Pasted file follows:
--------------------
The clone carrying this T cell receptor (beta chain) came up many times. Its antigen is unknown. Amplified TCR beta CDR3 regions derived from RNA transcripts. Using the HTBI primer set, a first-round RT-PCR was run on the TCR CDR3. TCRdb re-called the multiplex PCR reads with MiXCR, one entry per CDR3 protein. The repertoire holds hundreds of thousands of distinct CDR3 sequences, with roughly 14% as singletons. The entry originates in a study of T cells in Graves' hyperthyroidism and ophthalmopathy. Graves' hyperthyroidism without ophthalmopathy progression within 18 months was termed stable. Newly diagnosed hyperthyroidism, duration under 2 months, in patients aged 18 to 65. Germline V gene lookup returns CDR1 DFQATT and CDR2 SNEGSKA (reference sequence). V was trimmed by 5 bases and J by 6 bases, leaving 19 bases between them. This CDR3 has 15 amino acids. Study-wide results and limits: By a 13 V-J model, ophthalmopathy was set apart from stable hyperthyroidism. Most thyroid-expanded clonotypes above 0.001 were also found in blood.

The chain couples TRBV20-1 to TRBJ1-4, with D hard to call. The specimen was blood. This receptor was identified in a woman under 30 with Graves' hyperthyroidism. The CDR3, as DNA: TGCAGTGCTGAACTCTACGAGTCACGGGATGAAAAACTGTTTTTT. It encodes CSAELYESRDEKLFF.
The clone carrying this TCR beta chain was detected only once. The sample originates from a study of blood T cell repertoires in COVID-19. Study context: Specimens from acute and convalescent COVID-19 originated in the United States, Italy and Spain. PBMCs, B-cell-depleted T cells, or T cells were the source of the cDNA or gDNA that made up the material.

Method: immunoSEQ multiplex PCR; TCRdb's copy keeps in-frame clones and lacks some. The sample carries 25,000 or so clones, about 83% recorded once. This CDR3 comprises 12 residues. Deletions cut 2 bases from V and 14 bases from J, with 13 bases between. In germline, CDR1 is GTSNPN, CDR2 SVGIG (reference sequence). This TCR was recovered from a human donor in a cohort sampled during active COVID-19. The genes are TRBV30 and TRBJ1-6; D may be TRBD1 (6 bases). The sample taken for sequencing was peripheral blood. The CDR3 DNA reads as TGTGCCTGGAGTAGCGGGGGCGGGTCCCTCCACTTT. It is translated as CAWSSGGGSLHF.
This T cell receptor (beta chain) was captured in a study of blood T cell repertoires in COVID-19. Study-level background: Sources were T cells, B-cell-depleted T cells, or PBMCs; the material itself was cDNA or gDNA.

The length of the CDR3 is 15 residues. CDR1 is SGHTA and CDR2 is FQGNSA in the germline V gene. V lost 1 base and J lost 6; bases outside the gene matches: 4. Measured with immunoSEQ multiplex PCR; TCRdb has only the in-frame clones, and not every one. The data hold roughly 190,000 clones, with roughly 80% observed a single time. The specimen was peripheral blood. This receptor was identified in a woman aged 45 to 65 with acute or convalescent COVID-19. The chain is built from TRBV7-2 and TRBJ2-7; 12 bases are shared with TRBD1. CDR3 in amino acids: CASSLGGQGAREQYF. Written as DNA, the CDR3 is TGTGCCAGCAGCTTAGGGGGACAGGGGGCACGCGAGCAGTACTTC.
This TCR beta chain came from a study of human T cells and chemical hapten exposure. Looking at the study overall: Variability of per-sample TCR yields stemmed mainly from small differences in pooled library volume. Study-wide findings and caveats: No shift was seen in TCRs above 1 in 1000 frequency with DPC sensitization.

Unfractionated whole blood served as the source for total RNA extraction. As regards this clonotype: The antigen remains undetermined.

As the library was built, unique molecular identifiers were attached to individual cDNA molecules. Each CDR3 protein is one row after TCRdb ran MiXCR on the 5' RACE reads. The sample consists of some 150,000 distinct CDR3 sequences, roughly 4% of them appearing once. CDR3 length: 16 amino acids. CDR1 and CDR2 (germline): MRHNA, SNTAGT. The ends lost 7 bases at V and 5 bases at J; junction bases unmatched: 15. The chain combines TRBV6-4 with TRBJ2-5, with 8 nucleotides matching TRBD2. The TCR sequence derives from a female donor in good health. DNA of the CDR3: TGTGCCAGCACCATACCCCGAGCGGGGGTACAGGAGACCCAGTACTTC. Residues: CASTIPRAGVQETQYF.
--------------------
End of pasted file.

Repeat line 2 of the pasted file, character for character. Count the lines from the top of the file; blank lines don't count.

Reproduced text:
The chain couples TRBV20-1 to TRBJ1-4, with D hard to call. The specimen was blood. This receptor was identified in a woman under 30 with Graves' hyperthyroidism. The CDR3, as DNA: TGCAGTGCTGAACTCTACGAGTCACGGGATGAAAAACTGTTTTTT. It encodes CSAELYESRDEKLFF.